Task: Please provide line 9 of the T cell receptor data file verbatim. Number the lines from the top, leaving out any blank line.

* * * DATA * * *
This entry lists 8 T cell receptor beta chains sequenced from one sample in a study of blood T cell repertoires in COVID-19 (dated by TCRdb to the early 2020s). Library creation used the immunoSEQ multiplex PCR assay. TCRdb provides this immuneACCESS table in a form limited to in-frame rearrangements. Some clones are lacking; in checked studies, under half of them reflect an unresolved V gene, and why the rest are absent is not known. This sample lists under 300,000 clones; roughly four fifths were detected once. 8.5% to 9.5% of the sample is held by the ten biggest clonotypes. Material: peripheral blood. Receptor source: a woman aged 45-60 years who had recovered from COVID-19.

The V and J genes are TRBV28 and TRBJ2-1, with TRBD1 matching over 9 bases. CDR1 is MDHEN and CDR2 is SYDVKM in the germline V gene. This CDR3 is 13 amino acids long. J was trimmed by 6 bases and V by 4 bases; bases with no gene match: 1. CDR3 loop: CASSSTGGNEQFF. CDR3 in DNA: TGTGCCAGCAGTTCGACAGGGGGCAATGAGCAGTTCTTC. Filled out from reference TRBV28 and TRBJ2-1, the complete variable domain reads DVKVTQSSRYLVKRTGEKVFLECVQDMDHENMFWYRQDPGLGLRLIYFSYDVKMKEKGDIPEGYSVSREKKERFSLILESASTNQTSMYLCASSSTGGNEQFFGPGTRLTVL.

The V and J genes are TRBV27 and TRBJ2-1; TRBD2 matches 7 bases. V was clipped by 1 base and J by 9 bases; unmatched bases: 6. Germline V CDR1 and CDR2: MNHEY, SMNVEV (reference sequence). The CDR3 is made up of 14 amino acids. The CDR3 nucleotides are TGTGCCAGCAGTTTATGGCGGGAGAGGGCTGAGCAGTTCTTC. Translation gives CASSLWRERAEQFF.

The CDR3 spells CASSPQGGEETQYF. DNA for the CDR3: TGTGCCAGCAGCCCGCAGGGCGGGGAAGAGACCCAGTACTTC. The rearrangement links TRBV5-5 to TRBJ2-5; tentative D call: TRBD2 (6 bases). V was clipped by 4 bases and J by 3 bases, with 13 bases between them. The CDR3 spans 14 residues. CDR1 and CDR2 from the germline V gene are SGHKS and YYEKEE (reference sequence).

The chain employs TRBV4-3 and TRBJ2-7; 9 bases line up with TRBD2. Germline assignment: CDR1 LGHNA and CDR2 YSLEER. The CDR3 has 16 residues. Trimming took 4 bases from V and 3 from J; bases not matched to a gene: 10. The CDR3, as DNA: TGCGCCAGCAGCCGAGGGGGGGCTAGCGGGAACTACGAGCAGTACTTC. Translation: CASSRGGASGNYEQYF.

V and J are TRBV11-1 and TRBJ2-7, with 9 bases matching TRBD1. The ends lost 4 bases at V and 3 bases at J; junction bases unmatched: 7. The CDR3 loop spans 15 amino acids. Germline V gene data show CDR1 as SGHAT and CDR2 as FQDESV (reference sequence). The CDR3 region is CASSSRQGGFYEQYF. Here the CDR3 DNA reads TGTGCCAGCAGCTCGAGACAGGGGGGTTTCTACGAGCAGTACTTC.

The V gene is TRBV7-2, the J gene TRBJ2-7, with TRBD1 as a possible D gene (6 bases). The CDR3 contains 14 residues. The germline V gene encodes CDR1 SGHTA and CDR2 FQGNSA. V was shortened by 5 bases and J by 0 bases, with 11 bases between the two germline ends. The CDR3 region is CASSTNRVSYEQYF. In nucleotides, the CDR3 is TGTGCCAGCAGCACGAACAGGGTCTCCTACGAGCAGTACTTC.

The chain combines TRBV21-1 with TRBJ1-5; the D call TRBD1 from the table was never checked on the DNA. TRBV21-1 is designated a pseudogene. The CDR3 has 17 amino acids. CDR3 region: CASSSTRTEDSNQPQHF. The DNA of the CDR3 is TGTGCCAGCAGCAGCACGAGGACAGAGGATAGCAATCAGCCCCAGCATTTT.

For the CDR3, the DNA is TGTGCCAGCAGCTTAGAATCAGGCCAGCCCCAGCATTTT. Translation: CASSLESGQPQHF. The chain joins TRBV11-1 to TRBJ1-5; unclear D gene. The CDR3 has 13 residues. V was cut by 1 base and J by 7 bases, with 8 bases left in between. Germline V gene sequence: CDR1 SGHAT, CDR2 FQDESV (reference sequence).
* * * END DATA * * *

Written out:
For the CDR3, the DNA is TGTGCCAGCAGCTTAGAATCAGGCCAGCCCCAGCATTTT. Translation: CASSLESGQPQHF. The chain joins TRBV11-1 to TRBJ1-5; unclear D gene. The CDR3 has 13 residues. V was cut by 1 base and J by 7 bases, with 8 bases left in between. Germline V gene sequence: CDR1 SGHAT, CDR2 FQDESV (reference sequence).